Kitsune, Japanese Fox Spirit

Kitsune or 狐, キツネ a Japanese trickster, fox spirit. According to Japanese folklore it is a smart fox that shapeshifts into a person that may cause chaos. They are described as a species of Yōkai, or spirit, kitsune are not ghosts, or unlike regular foxes. Kitsune have supernatural powers and are very strategic in their endeavors.

There are two common types of kitsune: The Zenko (善狐, means good foxes) are benevolent, celestial foxes associated with Inari; they are sometimes simply called Inari foxes.

On the other paw, the Yako (野狐, means field foxes, also called nogitsune) they tend to be mischievous or even malevolent.

According to Japanese folklore traditions there are other types of Kitsune. One example is, the Ninko which is an invisible fox spirit that people can notice only after it possesses them.


Hall, Jamie (2003). Half Human, Half Animal: Tales of Werewolves and Related Creatures. AuthorHouse. ISBN 978-1-4107-5809-5


Cabbage Lore

Origins of Cabbage began in China and it was brought to Europe by the Celts in 600 BCE.

Cabbage prefers cool weather to grow and will split in two in hot temperatures. It grows pretty yellow flowers.

Cabbage is packed full of vitamins especially Vitamin C. It was used to feed the allied prisoners in Germany during World War 2.

The Man in the Moon may have evolved from the Scandinavian pagan god Máni mentioned in the Poetic Edda from earlier traditional sources and the 13th century Prose Edda written by Snorri Sturluson.


According to folklore, a cabbage thief became The man in The Moon when he stole his neighbor’s cabbage on by the light of the moon on Christmas Eve and escaped from the angry farmer and hid himself in the moon.

My guess is his desire was to make some Sauerkraut. 😉


Check out this great organic Sauerkraut recipe at https://www.culturesforhealth.com/learn/recipe/natural-fermentation/sauerkraut and remember to eat your veggies.



Viking Ship ‘Naglfar’

Did you know in Norse mythology, ‘Naglfar’ is an Ancient Norse Viking ship built from the dead Viking’s toes and fingernails?
Yes, the Norse people trimmed the toe nails and finger nails of the dead Vikings and they built the Viking ship ‘Naglfar’ with them.

Legend has it that when Ragnarök finally begins, the ship Naglfar will sail to Vígríðr, carrying the army of the dead to fight the Norse gods.

The Poetic Edda mentions Naglfar in the 13th century from earlier ancestral sources, and the Prose Edda, written by Snorri Sturluson.

Verse from The Prose Edda

49. Hrym steers from the east, the waters rise, the mundane snake is coiled in Jötun rage. The worm beats the water, and the eagle screams: the pale of beak tears carcases; Naglfar is loosed.


The Naglfar Norse Ship is depicted in the Tullstorp Runestone in Scania, Sweden.

The Tullstorp Runestone displays Ragnarök apocalyptic event carved into the runestone revealing the magnificent  spectral ship Naglfar sailing beneath the gigantic wolf Fenrir.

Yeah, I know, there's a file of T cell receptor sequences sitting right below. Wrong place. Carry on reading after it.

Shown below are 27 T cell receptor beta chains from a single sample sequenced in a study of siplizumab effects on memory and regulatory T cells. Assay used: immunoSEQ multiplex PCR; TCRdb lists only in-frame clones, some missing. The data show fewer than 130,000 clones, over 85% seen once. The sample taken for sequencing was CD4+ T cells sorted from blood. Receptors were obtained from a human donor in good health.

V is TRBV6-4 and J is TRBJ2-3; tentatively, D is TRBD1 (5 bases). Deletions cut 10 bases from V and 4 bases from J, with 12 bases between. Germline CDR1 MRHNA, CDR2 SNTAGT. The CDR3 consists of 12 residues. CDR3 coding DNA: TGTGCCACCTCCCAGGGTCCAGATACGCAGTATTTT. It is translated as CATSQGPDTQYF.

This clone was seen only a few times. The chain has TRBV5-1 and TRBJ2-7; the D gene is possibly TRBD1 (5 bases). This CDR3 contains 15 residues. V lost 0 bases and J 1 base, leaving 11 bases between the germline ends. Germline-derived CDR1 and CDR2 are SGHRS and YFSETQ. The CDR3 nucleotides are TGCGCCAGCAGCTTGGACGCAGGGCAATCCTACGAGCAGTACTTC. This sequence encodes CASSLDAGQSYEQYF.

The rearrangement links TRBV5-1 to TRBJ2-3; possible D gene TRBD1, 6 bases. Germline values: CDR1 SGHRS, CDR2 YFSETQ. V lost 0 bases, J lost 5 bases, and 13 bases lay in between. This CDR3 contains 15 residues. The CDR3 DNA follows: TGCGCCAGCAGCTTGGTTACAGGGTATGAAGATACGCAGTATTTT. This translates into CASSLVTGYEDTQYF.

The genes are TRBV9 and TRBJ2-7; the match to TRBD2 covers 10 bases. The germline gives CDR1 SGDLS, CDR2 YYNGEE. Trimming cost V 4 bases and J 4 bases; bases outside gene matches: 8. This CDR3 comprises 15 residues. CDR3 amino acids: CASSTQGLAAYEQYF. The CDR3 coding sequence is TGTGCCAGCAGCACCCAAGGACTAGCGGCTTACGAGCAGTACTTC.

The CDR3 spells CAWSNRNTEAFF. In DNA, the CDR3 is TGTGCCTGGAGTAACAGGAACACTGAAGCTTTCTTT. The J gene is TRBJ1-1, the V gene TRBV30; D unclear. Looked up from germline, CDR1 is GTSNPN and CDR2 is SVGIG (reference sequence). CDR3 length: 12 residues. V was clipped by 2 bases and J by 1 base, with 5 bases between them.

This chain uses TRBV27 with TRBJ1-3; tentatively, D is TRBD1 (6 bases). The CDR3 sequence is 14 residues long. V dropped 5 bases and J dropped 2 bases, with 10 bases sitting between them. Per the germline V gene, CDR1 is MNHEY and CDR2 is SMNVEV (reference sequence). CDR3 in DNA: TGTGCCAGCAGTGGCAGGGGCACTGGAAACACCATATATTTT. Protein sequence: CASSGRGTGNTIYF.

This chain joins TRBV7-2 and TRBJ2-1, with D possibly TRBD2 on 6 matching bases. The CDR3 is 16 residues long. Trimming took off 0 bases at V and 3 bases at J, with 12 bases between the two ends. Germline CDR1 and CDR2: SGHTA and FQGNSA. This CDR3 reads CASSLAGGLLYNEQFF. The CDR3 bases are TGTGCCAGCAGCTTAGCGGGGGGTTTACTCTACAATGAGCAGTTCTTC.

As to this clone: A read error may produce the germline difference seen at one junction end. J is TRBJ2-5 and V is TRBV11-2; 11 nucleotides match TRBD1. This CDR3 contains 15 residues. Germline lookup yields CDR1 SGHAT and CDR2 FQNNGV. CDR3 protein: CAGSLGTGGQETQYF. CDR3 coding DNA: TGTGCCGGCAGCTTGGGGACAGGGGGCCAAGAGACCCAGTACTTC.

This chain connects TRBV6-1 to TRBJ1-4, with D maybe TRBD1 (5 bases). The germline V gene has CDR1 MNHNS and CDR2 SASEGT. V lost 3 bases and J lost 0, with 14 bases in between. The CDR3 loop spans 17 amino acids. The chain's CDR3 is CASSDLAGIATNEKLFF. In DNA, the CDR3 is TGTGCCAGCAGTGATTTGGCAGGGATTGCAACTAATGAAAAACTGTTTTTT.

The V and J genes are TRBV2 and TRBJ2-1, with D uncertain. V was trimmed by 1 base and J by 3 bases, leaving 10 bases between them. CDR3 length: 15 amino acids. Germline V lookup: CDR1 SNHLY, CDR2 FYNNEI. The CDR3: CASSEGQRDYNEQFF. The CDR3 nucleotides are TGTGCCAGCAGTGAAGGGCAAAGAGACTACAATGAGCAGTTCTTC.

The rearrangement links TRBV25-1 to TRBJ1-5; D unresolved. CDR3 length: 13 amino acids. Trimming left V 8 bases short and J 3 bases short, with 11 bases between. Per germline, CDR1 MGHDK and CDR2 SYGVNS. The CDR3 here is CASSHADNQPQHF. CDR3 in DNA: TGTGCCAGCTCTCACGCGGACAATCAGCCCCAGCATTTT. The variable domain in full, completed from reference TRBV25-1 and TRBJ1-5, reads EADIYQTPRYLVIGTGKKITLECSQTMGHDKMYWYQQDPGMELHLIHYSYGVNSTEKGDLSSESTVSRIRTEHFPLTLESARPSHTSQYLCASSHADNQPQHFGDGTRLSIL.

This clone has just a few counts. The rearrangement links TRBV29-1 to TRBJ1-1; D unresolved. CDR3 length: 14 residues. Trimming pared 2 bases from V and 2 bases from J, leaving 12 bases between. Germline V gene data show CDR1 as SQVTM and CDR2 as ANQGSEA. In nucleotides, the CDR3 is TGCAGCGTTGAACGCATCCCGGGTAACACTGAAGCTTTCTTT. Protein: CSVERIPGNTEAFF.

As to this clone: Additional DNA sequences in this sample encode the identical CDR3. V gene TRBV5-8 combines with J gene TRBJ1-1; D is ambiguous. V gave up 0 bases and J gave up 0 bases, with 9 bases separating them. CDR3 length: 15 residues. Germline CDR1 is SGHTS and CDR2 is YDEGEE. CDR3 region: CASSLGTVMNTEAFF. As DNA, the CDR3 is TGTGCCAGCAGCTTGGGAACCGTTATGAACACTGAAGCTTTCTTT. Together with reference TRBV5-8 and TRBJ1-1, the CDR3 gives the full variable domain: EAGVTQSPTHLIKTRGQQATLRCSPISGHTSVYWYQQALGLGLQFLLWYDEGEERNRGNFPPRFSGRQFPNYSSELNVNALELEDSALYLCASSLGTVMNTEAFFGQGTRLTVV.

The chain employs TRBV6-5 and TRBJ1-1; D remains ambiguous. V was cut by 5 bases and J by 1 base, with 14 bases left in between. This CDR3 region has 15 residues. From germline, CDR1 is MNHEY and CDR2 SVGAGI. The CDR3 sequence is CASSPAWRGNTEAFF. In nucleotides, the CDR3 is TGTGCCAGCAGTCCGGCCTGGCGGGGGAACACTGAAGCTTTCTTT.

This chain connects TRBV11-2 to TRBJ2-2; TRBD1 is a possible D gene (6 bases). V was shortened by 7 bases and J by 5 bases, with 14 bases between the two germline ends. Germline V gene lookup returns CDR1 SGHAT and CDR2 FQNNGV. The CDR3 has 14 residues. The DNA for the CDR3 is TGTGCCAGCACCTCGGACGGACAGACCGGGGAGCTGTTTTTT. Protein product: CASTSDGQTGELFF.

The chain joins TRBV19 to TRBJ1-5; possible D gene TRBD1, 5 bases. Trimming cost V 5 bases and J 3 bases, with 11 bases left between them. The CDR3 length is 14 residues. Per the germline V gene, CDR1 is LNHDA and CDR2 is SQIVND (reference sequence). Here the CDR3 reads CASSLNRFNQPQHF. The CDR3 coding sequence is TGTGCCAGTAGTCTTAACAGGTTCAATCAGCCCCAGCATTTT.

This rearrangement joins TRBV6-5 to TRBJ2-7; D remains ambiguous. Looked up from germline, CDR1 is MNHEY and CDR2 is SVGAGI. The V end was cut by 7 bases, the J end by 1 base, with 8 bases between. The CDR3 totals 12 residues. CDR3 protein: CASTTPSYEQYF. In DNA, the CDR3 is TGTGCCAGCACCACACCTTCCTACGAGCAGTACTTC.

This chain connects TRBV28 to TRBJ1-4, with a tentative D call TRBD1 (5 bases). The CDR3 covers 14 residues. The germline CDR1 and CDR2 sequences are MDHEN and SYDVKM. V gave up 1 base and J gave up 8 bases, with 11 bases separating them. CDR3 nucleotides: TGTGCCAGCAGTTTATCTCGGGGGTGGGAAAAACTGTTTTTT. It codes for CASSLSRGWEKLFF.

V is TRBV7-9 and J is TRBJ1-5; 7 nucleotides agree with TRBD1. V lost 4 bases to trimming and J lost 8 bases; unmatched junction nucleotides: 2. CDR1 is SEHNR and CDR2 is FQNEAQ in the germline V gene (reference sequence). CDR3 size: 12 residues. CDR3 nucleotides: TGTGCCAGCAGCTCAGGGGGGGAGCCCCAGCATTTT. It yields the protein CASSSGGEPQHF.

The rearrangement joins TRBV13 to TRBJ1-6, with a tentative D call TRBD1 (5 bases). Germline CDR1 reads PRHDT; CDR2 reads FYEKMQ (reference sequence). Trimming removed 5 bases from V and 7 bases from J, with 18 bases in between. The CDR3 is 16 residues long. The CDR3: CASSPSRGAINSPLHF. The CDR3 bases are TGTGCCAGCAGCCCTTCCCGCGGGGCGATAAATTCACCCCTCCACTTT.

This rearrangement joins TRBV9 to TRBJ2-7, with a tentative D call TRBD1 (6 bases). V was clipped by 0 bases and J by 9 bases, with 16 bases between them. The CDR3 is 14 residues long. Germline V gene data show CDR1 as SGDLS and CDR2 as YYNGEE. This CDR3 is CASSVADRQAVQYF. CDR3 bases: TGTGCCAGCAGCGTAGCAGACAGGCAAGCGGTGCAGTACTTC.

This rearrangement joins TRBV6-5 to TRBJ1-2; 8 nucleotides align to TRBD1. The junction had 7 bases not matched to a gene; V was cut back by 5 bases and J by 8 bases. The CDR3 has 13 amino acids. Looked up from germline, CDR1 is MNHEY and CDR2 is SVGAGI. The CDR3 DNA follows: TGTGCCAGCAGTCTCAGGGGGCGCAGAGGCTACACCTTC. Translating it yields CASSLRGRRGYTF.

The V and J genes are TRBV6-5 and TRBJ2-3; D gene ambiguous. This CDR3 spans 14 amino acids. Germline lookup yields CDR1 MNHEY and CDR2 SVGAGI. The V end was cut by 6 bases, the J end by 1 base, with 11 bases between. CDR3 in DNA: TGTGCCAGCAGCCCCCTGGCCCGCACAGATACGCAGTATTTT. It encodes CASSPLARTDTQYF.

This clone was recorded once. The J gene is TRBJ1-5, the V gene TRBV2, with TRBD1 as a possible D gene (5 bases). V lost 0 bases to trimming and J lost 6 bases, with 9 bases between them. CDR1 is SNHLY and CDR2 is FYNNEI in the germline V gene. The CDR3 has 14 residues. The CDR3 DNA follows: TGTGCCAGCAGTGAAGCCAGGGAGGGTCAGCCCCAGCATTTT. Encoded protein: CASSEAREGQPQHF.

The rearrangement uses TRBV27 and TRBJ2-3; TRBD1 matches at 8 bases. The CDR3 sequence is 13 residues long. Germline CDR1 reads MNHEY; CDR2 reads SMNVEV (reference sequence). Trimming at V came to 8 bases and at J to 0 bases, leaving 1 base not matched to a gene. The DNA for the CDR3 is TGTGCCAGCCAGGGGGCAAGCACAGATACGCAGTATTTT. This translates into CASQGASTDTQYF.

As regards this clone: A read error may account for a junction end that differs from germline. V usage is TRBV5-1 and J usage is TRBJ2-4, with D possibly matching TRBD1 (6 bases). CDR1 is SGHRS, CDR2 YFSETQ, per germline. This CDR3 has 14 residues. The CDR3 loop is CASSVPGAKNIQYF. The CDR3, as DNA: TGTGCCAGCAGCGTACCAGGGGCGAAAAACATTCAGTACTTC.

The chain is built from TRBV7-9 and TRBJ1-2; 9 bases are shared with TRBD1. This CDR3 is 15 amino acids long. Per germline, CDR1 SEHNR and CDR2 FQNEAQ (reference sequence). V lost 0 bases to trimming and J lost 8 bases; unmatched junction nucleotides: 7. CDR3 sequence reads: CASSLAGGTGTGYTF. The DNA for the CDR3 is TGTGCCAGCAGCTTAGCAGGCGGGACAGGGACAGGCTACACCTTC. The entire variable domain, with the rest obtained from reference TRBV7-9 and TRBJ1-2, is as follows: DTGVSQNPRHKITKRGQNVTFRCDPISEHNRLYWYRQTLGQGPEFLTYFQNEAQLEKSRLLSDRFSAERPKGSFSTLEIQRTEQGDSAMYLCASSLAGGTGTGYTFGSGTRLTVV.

*The Prose Edda by Snorri Sturluson


Des Loup-Garous, Winged Female Werewolves


Above illustration by Maurice Sand (1983-1889) of a Loup Garou (Female Werewolf pack.) 

The Halloween countdown continues with Winged female werewolves that can fly termed, Loups Garoux. Loups Garoux or Werewolves Loup Garou means werewolf in French. Loups Garoux is the plural, meaning werewolves. Loup Garoux of French Canadian and Haiti is combination of UK werewolf myths and African Sorcerers’ occult lore. Les Loups Garoux of the Caribbean refers to  the male werewolves they transform from werewolves to men. However, Loups garoux of the island according to folklore, are females, women who morph into werewolves. This is genetic and is inherited.

Many of the loups-garous belong to a covert occultic community. Several of them attain their supernatural sorcery from Loa/Iwa major spirits in Haitian Vodou that work as agents of the Grand Met. Legend mentions the traditional belief is these women were barren, became frustrated and deliberately morphed into werewolves or maybe they were just good friends that decided to hang out together? Female loups garoux are known to transform during twilight.

Different from regular werewolves these girls can fly and have large wings that leave a glowing trail like a comet. The downside is they enjoy snacking on the blood of children similar to a vampire.

Shamans may work with particular plants to repel the loups garoux. Bamboo, snake plant and Kalanchoe encircle them around the house.

Loups garoux favor the nights of the month when the moon is full or waxing half predominately on the 7th or 13th day of the month.

So keep you head up when ambling at night during a half waxing moon or a full moon. Whether it is down a lonely, shadowy, country path or a misty city street, you may just hear an aerial flapping of wings,(I suggest you run!) or your inaction may lead to your doom! 

Photo of a Loup Garou in France public domain.


“loup-garou”. The American Heritage Dictionary of the English Language (4 ed.). 2000.

“Appendix I: Indo-European Roots: w-ro-“. The American Heritage Dictionary of the English Language (4 ed.). 2000

Goens, Jean (1993). Loups-garous, vampires et autres monstres : enquêtes médicales et littéraires. Paris: CNRS Editions. Ménard, Philippe (1984).